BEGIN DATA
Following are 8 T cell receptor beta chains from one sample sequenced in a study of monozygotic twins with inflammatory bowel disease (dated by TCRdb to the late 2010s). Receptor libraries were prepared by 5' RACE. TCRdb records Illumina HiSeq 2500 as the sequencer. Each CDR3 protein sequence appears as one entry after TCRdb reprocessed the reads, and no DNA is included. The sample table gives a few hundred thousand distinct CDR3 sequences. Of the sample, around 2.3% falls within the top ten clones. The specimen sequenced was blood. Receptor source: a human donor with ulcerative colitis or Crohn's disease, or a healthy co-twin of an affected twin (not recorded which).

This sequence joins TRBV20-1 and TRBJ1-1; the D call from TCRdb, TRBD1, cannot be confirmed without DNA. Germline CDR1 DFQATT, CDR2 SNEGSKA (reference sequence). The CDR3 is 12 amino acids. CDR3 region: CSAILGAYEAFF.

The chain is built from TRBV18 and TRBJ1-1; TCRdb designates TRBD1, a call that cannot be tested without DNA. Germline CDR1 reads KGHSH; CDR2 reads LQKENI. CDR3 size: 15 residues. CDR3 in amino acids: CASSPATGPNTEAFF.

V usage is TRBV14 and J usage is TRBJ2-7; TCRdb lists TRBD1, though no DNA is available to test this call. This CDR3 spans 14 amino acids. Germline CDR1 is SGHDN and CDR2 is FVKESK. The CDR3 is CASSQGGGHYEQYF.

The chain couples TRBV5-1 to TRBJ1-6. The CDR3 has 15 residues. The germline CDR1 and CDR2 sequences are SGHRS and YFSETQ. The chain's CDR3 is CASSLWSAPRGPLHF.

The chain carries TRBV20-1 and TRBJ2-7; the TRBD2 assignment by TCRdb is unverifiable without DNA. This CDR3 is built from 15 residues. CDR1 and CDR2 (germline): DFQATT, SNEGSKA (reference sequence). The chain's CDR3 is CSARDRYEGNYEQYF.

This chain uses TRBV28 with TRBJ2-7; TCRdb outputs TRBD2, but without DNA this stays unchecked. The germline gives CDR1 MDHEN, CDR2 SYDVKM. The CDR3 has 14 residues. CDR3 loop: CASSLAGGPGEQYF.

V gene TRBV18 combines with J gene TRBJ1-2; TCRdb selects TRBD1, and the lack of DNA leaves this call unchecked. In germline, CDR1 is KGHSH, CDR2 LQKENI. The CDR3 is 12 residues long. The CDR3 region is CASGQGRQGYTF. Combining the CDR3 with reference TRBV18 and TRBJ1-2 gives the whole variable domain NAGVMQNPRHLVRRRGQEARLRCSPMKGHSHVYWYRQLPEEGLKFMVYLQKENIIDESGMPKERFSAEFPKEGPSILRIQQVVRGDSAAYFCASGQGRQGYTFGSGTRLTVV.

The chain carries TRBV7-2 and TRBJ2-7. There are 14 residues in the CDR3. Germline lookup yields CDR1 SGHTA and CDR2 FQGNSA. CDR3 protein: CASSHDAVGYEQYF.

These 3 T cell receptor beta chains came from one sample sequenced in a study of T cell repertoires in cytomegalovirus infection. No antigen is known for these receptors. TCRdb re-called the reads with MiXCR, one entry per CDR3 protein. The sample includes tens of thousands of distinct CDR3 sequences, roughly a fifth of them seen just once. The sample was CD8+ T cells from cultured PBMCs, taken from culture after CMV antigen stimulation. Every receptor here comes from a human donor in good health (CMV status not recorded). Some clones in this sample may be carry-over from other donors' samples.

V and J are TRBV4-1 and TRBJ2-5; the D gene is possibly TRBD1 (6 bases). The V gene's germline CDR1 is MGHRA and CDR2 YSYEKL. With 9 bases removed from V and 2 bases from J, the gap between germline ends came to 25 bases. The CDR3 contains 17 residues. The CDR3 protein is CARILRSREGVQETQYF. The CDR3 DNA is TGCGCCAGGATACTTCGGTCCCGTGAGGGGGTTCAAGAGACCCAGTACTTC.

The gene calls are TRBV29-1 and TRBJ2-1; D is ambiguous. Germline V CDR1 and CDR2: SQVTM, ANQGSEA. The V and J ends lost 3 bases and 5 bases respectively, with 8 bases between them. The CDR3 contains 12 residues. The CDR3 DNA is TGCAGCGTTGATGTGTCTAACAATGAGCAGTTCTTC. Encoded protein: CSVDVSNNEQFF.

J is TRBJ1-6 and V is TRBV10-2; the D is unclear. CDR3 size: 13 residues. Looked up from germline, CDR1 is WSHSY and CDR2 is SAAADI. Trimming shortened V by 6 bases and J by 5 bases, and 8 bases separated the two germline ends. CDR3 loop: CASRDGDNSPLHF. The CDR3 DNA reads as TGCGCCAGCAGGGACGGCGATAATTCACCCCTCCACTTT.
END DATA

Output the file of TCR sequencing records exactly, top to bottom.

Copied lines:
Following are 8 T cell receptor beta chains from one sample sequenced in a study of monozygotic twins with inflammatory bowel disease (dated by TCRdb to the late 2010s). Receptor libraries were prepared by 5' RACE. TCRdb records Illumina HiSeq 2500 as the sequencer. Each CDR3 protein sequence appears as one entry after TCRdb reprocessed the reads, and no DNA is included. The sample table gives a few hundred thousand distinct CDR3 sequences. Of the sample, around 2.3% falls within the top ten clones. The specimen sequenced was blood. Receptor source: a human donor with ulcerative colitis or Crohn's disease, or a healthy co-twin of an affected twin (not recorded which).

This sequence joins TRBV20-1 and TRBJ1-1; the D call from TCRdb, TRBD1, cannot be confirmed without DNA. Germline CDR1 DFQATT, CDR2 SNEGSKA (reference sequence). The CDR3 is 12 amino acids. CDR3 region: CSAILGAYEAFF.

The chain is built from TRBV18 and TRBJ1-1; TCRdb designates TRBD1, a call that cannot be tested without DNA. Germline CDR1 reads KGHSH; CDR2 reads LQKENI. CDR3 size: 15 residues. CDR3 in amino acids: CASSPATGPNTEAFF.

V usage is TRBV14 and J usage is TRBJ2-7; TCRdb lists TRBD1, though no DNA is available to test this call. This CDR3 spans 14 amino acids. Germline CDR1 is SGHDN and CDR2 is FVKESK. The CDR3 is CASSQGGGHYEQYF.

The chain couples TRBV5-1 to TRBJ1-6. The CDR3 has 15 residues. The germline CDR1 and CDR2 sequences are SGHRS and YFSETQ. The chain's CDR3 is CASSLWSAPRGPLHF.

The chain carries TRBV20-1 and TRBJ2-7; the TRBD2 assignment by TCRdb is unverifiable without DNA. This CDR3 is built from 15 residues. CDR1 and CDR2 (germline): DFQATT, SNEGSKA (reference sequence). The chain's CDR3 is CSARDRYEGNYEQYF.

This chain uses TRBV28 with TRBJ2-7; TCRdb outputs TRBD2, but without DNA this stays unchecked. The germline gives CDR1 MDHEN, CDR2 SYDVKM. The CDR3 has 14 residues. CDR3 loop: CASSLAGGPGEQYF.

V gene TRBV18 combines with J gene TRBJ1-2; TCRdb selects TRBD1, and the lack of DNA leaves this call unchecked. In germline, CDR1 is KGHSH, CDR2 LQKENI. The CDR3 is 12 residues long. The CDR3 region is CASGQGRQGYTF. Combining the CDR3 with reference TRBV18 and TRBJ1-2 gives the whole variable domain NAGVMQNPRHLVRRRGQEARLRCSPMKGHSHVYWYRQLPEEGLKFMVYLQKENIIDESGMPKERFSAEFPKEGPSILRIQQVVRGDSAAYFCASGQGRQGYTFGSGTRLTVV.

The chain carries TRBV7-2 and TRBJ2-7. There are 14 residues in the CDR3. Germline lookup yields CDR1 SGHTA and CDR2 FQGNSA. CDR3 protein: CASSHDAVGYEQYF.

These 3 T cell receptor beta chains came from one sample sequenced in a study of T cell repertoires in cytomegalovirus infection. No antigen is known for these receptors. TCRdb re-called the reads with MiXCR, one entry per CDR3 protein. The sample includes tens of thousands of distinct CDR3 sequences, roughly a fifth of them seen just once. The sample was CD8+ T cells from cultured PBMCs, taken from culture after CMV antigen stimulation. Every receptor here comes from a human donor in good health (CMV status not recorded). Some clones in this sample may be carry-over from other donors' samples.

V and J are TRBV4-1 and TRBJ2-5; the D gene is possibly TRBD1 (6 bases). The V gene's germline CDR1 is MGHRA and CDR2 YSYEKL. With 9 bases removed from V and 2 bases from J, the gap between germline ends came to 25 bases. The CDR3 contains 17 residues. The CDR3 protein is CARILRSREGVQETQYF. The CDR3 DNA is TGCGCCAGGATACTTCGGTCCCGTGAGGGGGTTCAAGAGACCCAGTACTTC.

The gene calls are TRBV29-1 and TRBJ2-1; D is ambiguous. Germline V CDR1 and CDR2: SQVTM, ANQGSEA. The V and J ends lost 3 bases and 5 bases respectively, with 8 bases between them. The CDR3 contains 12 residues. The CDR3 DNA is TGCAGCGTTGATGTGTCTAACAATGAGCAGTTCTTC. Encoded protein: CSVDVSNNEQFF.

J is TRBJ1-6 and V is TRBV10-2; the D is unclear. CDR3 size: 13 residues. Looked up from germline, CDR1 is WSHSY and CDR2 is SAAADI. Trimming shortened V by 6 bases and J by 5 bases, and 8 bases separated the two germline ends. CDR3 loop: CASRDGDNSPLHF. The CDR3 DNA reads as TGCGCCAGCAGGGACGGCGATAATTCACCCCTCCACTTT.